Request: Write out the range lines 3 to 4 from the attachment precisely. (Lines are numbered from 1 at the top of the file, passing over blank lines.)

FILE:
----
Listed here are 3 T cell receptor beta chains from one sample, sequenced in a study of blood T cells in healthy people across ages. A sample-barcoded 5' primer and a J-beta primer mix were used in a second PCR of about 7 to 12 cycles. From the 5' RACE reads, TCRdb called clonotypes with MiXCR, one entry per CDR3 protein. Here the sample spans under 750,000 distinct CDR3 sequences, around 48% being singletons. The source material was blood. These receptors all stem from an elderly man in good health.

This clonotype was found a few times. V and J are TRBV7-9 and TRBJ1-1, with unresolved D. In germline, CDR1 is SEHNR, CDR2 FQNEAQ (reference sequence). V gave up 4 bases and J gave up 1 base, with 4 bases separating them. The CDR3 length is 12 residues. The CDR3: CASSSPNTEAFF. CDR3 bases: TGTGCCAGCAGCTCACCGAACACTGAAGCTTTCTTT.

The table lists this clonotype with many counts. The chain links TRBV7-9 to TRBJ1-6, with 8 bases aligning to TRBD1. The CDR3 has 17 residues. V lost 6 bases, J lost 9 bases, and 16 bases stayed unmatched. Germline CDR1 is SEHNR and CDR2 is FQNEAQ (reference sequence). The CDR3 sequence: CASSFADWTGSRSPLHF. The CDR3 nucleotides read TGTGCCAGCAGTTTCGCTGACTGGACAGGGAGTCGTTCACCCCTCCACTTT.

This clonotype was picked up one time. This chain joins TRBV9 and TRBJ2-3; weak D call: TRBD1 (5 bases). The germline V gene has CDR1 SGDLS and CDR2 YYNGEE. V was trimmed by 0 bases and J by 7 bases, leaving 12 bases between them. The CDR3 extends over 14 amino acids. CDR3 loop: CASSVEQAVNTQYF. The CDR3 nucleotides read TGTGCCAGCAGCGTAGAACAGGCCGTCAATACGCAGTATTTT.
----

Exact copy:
The table lists this clonotype with many counts. The chain links TRBV7-9 to TRBJ1-6, with 8 bases aligning to TRBD1. The CDR3 has 17 residues. V lost 6 bases, J lost 9 bases, and 16 bases stayed unmatched. Germline CDR1 is SEHNR and CDR2 is FQNEAQ (reference sequence). The CDR3 sequence: CASSFADWTGSRSPLHF. The CDR3 nucleotides read TGTGCCAGCAGTTTCGCTGACTGGACAGGGAGTCGTTCACCCCTCCACTTT.

This clonotype was picked up one time. This chain joins TRBV9 and TRBJ2-3; weak D call: TRBD1 (5 bases). The germline V gene has CDR1 SGDLS and CDR2 YYNGEE. V was trimmed by 0 bases and J by 7 bases, leaving 12 bases between them. The CDR3 extends over 14 amino acids. CDR3 loop: CASSVEQAVNTQYF. The CDR3 nucleotides read TGTGCCAGCAGCGTAGAACAGGCCGTCAATACGCAGTATTTT.